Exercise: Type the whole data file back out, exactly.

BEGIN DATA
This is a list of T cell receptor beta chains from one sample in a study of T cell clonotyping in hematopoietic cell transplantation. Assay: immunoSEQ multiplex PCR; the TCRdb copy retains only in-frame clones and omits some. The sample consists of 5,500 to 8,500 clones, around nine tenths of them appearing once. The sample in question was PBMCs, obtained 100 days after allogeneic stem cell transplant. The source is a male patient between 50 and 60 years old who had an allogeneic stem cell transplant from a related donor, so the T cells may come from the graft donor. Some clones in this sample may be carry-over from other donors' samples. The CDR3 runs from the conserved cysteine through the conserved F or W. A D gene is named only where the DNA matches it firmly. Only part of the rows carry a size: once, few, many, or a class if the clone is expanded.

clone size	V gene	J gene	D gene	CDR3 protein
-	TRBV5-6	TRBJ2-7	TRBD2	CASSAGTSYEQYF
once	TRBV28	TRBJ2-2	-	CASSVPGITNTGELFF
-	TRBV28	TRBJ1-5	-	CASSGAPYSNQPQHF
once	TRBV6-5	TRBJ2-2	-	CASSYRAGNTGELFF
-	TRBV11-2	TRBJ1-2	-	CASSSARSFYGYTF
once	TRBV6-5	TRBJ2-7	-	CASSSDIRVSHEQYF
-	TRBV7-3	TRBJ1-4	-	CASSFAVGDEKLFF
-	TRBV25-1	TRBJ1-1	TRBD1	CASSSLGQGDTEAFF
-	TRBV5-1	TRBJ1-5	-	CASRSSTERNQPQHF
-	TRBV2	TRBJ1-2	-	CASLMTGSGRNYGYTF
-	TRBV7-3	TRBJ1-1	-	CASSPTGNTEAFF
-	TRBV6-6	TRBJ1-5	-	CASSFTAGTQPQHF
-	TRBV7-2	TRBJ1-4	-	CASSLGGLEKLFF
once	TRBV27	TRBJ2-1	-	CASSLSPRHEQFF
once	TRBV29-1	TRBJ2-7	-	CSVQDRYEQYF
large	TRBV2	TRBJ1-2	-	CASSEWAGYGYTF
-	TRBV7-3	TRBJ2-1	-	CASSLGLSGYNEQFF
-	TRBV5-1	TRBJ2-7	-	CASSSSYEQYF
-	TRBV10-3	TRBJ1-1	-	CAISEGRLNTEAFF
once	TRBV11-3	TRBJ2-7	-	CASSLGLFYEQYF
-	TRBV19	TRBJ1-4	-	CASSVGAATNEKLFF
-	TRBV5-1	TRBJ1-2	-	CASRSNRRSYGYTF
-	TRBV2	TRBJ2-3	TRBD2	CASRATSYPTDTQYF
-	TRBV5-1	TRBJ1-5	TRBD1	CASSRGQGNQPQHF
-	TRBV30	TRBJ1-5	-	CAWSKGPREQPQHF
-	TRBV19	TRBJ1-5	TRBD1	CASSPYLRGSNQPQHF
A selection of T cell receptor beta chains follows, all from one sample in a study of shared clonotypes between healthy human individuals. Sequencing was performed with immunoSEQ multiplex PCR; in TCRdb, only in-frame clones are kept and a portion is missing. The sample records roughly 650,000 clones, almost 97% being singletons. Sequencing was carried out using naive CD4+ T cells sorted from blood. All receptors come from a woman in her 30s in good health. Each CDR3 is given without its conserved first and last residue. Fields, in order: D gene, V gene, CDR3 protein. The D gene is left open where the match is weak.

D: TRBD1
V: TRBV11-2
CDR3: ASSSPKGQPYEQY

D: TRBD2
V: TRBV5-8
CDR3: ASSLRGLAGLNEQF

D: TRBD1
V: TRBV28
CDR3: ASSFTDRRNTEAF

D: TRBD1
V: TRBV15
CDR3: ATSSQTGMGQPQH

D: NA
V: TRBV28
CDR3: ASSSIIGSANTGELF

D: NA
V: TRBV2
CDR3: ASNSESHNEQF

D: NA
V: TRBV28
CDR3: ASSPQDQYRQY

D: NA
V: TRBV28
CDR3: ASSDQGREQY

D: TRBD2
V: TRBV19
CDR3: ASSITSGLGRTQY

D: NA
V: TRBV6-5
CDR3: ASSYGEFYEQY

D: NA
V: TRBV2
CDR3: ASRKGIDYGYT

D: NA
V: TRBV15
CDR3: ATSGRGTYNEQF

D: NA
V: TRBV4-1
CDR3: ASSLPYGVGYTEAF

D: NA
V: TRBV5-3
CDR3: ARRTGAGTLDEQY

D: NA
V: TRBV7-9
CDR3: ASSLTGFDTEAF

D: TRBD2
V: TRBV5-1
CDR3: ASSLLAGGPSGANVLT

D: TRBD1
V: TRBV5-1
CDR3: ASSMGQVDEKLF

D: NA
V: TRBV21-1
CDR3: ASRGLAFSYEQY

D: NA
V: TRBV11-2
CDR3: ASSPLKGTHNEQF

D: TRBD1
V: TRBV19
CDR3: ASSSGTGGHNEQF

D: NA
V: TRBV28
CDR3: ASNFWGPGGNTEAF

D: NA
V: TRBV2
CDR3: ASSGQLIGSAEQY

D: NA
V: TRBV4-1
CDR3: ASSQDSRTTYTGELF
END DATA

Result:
This is a list of T cell receptor beta chains from one sample in a study of T cell clonotyping in hematopoietic cell transplantation. Assay: immunoSEQ multiplex PCR; the TCRdb copy retains only in-frame clones and omits some. The sample consists of 5,500 to 8,500 clones, around nine tenths of them appearing once. The sample in question was PBMCs, obtained 100 days after allogeneic stem cell transplant. The source is a male patient between 50 and 60 years old who had an allogeneic stem cell transplant from a related donor, so the T cells may come from the graft donor. Some clones in this sample may be carry-over from other donors' samples. The CDR3 runs from the conserved cysteine through the conserved F or W. A D gene is named only where the DNA matches it firmly. Only part of the rows carry a size: once, few, many, or a class if the clone is expanded.

clone size	V gene	J gene	D gene	CDR3 protein
-	TRBV5-6	TRBJ2-7	TRBD2	CASSAGTSYEQYF
once	TRBV28	TRBJ2-2	-	CASSVPGITNTGELFF
-	TRBV28	TRBJ1-5	-	CASSGAPYSNQPQHF
once	TRBV6-5	TRBJ2-2	-	CASSYRAGNTGELFF
-	TRBV11-2	TRBJ1-2	-	CASSSARSFYGYTF
once	TRBV6-5	TRBJ2-7	-	CASSSDIRVSHEQYF
-	TRBV7-3	TRBJ1-4	-	CASSFAVGDEKLFF
-	TRBV25-1	TRBJ1-1	TRBD1	CASSSLGQGDTEAFF
-	TRBV5-1	TRBJ1-5	-	CASRSSTERNQPQHF
-	TRBV2	TRBJ1-2	-	CASLMTGSGRNYGYTF
-	TRBV7-3	TRBJ1-1	-	CASSPTGNTEAFF
-	TRBV6-6	TRBJ1-5	-	CASSFTAGTQPQHF
-	TRBV7-2	TRBJ1-4	-	CASSLGGLEKLFF
once	TRBV27	TRBJ2-1	-	CASSLSPRHEQFF
once	TRBV29-1	TRBJ2-7	-	CSVQDRYEQYF
large	TRBV2	TRBJ1-2	-	CASSEWAGYGYTF
-	TRBV7-3	TRBJ2-1	-	CASSLGLSGYNEQFF
-	TRBV5-1	TRBJ2-7	-	CASSSSYEQYF
-	TRBV10-3	TRBJ1-1	-	CAISEGRLNTEAFF
once	TRBV11-3	TRBJ2-7	-	CASSLGLFYEQYF
-	TRBV19	TRBJ1-4	-	CASSVGAATNEKLFF
-	TRBV5-1	TRBJ1-2	-	CASRSNRRSYGYTF
-	TRBV2	TRBJ2-3	TRBD2	CASRATSYPTDTQYF
-	TRBV5-1	TRBJ1-5	TRBD1	CASSRGQGNQPQHF
-	TRBV30	TRBJ1-5	-	CAWSKGPREQPQHF
-	TRBV19	TRBJ1-5	TRBD1	CASSPYLRGSNQPQHF
A selection of T cell receptor beta chains follows, all from one sample in a study of shared clonotypes between healthy human individuals. Sequencing was performed with immunoSEQ multiplex PCR; in TCRdb, only in-frame clones are kept and a portion is missing. The sample records roughly 650,000 clones, almost 97% being singletons. Sequencing was carried out using naive CD4+ T cells sorted from blood. All receptors come from a woman in her 30s in good health. Each CDR3 is given without its conserved first and last residue. Fields, in order: D gene, V gene, CDR3 protein. The D gene is left open where the match is weak.

D: TRBD1
V: TRBV11-2
CDR3: ASSSPKGQPYEQY

D: TRBD2
V: TRBV5-8
CDR3: ASSLRGLAGLNEQF

D: TRBD1
V: TRBV28
CDR3: ASSFTDRRNTEAF

D: TRBD1
V: TRBV15
CDR3: ATSSQTGMGQPQH

D: NA
V: TRBV28
CDR3: ASSSIIGSANTGELF

D: NA
V: TRBV2
CDR3: ASNSESHNEQF

D: NA
V: TRBV28
CDR3: ASSPQDQYRQY

D: NA
V: TRBV28
CDR3: ASSDQGREQY

D: TRBD2
V: TRBV19
CDR3: ASSITSGLGRTQY

D: NA
V: TRBV6-5
CDR3: ASSYGEFYEQY

D: NA
V: TRBV2
CDR3: ASRKGIDYGYT

D: NA
V: TRBV15
CDR3: ATSGRGTYNEQF

D: NA
V: TRBV4-1
CDR3: ASSLPYGVGYTEAF

D: NA
V: TRBV5-3
CDR3: ARRTGAGTLDEQY

D: NA
V: TRBV7-9
CDR3: ASSLTGFDTEAF

D: TRBD2
V: TRBV5-1
CDR3: ASSLLAGGPSGANVLT

D: TRBD1
V: TRBV5-1
CDR3: ASSMGQVDEKLF

D: NA
V: TRBV21-1
CDR3: ASRGLAFSYEQY

D: NA
V: TRBV11-2
CDR3: ASSPLKGTHNEQF

D: TRBD1
V: TRBV19
CDR3: ASSSGTGGHNEQF

D: NA
V: TRBV28
CDR3: ASNFWGPGGNTEAF

D: NA
V: TRBV2
CDR3: ASSGQLIGSAEQY

D: NA
V: TRBV4-1
CDR3: ASSQDSRTTYTGELF